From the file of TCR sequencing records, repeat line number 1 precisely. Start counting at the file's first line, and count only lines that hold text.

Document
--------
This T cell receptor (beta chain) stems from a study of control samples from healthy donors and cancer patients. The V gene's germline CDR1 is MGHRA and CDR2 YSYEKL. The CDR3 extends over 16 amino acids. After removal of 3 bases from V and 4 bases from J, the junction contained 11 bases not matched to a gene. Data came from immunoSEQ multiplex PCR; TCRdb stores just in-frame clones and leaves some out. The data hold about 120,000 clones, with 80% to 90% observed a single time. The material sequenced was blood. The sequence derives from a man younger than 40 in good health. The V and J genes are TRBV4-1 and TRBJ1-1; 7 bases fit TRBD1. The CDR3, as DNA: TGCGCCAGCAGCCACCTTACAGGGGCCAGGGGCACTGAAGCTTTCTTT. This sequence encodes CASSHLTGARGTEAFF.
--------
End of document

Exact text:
This T cell receptor (beta chain) stems from a study of control samples from healthy donors and cancer patients. The V gene's germline CDR1 is MGHRA and CDR2 YSYEKL. The CDR3 extends over 16 amino acids. After removal of 3 bases from V and 4 bases from J, the junction contained 11 bases not matched to a gene. Data came from immunoSEQ multiplex PCR; TCRdb stores just in-frame clones and leaves some out. The data hold about 120,000 clones, with 80% to 90% observed a single time. The material sequenced was blood. The sequence derives from a man younger than 40 in good health. The V and J genes are TRBV4-1 and TRBJ1-1; 7 bases fit TRBD1. The CDR3, as DNA: TGCGCCAGCAGCCACCTTACAGGGGCCAGGGGCACTGAAGCTTTCTTT. This sequence encodes CASSHLTGARGTEAFF.